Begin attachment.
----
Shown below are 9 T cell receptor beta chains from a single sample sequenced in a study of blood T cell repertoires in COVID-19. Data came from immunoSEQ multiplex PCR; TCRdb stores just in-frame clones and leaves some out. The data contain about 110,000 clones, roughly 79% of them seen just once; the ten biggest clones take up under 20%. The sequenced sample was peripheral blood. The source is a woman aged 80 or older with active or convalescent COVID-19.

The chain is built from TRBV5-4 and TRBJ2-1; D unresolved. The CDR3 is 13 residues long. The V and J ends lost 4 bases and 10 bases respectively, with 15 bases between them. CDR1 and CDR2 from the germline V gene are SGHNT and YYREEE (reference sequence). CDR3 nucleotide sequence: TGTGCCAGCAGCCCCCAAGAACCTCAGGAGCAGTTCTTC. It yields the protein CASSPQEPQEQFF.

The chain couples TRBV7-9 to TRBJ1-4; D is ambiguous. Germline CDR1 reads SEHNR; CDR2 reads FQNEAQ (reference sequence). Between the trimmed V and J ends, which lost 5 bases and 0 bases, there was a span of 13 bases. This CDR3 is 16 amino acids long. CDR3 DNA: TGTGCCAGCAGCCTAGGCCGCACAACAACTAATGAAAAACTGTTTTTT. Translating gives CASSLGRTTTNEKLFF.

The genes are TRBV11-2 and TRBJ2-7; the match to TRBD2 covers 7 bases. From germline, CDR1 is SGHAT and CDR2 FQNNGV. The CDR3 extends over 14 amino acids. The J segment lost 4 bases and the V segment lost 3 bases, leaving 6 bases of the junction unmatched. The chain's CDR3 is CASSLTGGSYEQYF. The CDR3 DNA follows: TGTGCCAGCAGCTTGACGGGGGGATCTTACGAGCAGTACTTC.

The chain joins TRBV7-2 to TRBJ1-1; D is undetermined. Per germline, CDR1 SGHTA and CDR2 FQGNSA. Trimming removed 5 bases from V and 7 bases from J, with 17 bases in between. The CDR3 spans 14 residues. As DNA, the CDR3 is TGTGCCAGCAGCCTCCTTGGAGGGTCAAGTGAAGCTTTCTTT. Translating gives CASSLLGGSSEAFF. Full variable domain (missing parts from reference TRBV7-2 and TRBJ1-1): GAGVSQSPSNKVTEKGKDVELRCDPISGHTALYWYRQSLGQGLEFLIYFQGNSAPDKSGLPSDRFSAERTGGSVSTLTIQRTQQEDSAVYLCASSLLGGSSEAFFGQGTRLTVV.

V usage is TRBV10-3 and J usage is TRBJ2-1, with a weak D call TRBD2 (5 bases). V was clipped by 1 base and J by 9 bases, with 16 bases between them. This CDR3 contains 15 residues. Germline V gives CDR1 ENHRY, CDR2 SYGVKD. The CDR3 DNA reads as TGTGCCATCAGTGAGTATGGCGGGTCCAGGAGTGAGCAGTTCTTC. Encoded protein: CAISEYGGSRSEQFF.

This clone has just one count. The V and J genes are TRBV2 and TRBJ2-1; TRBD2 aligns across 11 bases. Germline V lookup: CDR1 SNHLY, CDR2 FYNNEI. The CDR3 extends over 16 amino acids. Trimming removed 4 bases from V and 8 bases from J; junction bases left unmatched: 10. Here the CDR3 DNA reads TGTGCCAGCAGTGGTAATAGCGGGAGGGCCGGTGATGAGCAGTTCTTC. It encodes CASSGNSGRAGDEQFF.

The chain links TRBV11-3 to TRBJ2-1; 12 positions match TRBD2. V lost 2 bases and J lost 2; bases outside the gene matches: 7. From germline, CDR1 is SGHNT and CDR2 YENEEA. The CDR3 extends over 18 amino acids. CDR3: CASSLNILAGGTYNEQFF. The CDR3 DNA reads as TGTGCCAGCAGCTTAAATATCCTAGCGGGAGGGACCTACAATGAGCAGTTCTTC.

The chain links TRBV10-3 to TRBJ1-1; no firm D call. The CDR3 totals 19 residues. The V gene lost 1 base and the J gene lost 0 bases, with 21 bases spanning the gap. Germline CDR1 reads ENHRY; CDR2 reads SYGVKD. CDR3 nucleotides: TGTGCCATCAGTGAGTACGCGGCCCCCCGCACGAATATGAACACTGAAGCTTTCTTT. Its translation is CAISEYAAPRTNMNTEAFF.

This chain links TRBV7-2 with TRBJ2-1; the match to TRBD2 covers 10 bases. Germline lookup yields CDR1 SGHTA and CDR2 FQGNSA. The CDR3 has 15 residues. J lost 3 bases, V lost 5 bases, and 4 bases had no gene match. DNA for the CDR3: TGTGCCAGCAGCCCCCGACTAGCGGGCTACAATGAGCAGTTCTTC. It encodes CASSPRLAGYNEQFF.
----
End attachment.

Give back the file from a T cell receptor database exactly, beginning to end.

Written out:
Shown below are 9 T cell receptor beta chains from a single sample sequenced in a study of blood T cell repertoires in COVID-19. Data came from immunoSEQ multiplex PCR; TCRdb stores just in-frame clones and leaves some out. The data contain about 110,000 clones, roughly 79% of them seen just once; the ten biggest clones take up under 20%. The sequenced sample was peripheral blood. The source is a woman aged 80 or older with active or convalescent COVID-19.

The chain is built from TRBV5-4 and TRBJ2-1; D unresolved. The CDR3 is 13 residues long. The V and J ends lost 4 bases and 10 bases respectively, with 15 bases between them. CDR1 and CDR2 from the germline V gene are SGHNT and YYREEE (reference sequence). CDR3 nucleotide sequence: TGTGCCAGCAGCCCCCAAGAACCTCAGGAGCAGTTCTTC. It yields the protein CASSPQEPQEQFF.

The chain couples TRBV7-9 to TRBJ1-4; D is ambiguous. Germline CDR1 reads SEHNR; CDR2 reads FQNEAQ (reference sequence). Between the trimmed V and J ends, which lost 5 bases and 0 bases, there was a span of 13 bases. This CDR3 is 16 amino acids long. CDR3 DNA: TGTGCCAGCAGCCTAGGCCGCACAACAACTAATGAAAAACTGTTTTTT. Translating gives CASSLGRTTTNEKLFF.

The genes are TRBV11-2 and TRBJ2-7; the match to TRBD2 covers 7 bases. From germline, CDR1 is SGHAT and CDR2 FQNNGV. The CDR3 extends over 14 amino acids. The J segment lost 4 bases and the V segment lost 3 bases, leaving 6 bases of the junction unmatched. The chain's CDR3 is CASSLTGGSYEQYF. The CDR3 DNA follows: TGTGCCAGCAGCTTGACGGGGGGATCTTACGAGCAGTACTTC.

The chain joins TRBV7-2 to TRBJ1-1; D is undetermined. Per germline, CDR1 SGHTA and CDR2 FQGNSA. Trimming removed 5 bases from V and 7 bases from J, with 17 bases in between. The CDR3 spans 14 residues. As DNA, the CDR3 is TGTGCCAGCAGCCTCCTTGGAGGGTCAAGTGAAGCTTTCTTT. Translating gives CASSLLGGSSEAFF. Full variable domain (missing parts from reference TRBV7-2 and TRBJ1-1): GAGVSQSPSNKVTEKGKDVELRCDPISGHTALYWYRQSLGQGLEFLIYFQGNSAPDKSGLPSDRFSAERTGGSVSTLTIQRTQQEDSAVYLCASSLLGGSSEAFFGQGTRLTVV.

V usage is TRBV10-3 and J usage is TRBJ2-1, with a weak D call TRBD2 (5 bases). V was clipped by 1 base and J by 9 bases, with 16 bases between them. This CDR3 contains 15 residues. Germline V gives CDR1 ENHRY, CDR2 SYGVKD. The CDR3 DNA reads as TGTGCCATCAGTGAGTATGGCGGGTCCAGGAGTGAGCAGTTCTTC. Encoded protein: CAISEYGGSRSEQFF.

This clone has just one count. The V and J genes are TRBV2 and TRBJ2-1; TRBD2 aligns across 11 bases. Germline V lookup: CDR1 SNHLY, CDR2 FYNNEI. The CDR3 extends over 16 amino acids. Trimming removed 4 bases from V and 8 bases from J; junction bases left unmatched: 10. Here the CDR3 DNA reads TGTGCCAGCAGTGGTAATAGCGGGAGGGCCGGTGATGAGCAGTTCTTC. It encodes CASSGNSGRAGDEQFF.

The chain links TRBV11-3 to TRBJ2-1; 12 positions match TRBD2. V lost 2 bases and J lost 2; bases outside the gene matches: 7. From germline, CDR1 is SGHNT and CDR2 YENEEA. The CDR3 extends over 18 amino acids. CDR3: CASSLNILAGGTYNEQFF. The CDR3 DNA reads as TGTGCCAGCAGCTTAAATATCCTAGCGGGAGGGACCTACAATGAGCAGTTCTTC.

The chain links TRBV10-3 to TRBJ1-1; no firm D call. The CDR3 totals 19 residues. The V gene lost 1 base and the J gene lost 0 bases, with 21 bases spanning the gap. Germline CDR1 reads ENHRY; CDR2 reads SYGVKD. CDR3 nucleotides: TGTGCCATCAGTGAGTACGCGGCCCCCCGCACGAATATGAACACTGAAGCTTTCTTT. Its translation is CAISEYAAPRTNMNTEAFF.

This chain links TRBV7-2 with TRBJ2-1; the match to TRBD2 covers 10 bases. Germline lookup yields CDR1 SGHTA and CDR2 FQGNSA. The CDR3 has 15 residues. J lost 3 bases, V lost 5 bases, and 4 bases had no gene match. DNA for the CDR3: TGTGCCAGCAGCCCCCGACTAGCGGGCTACAATGAGCAGTTCTTC. It encodes CASSPRLAGYNEQFF.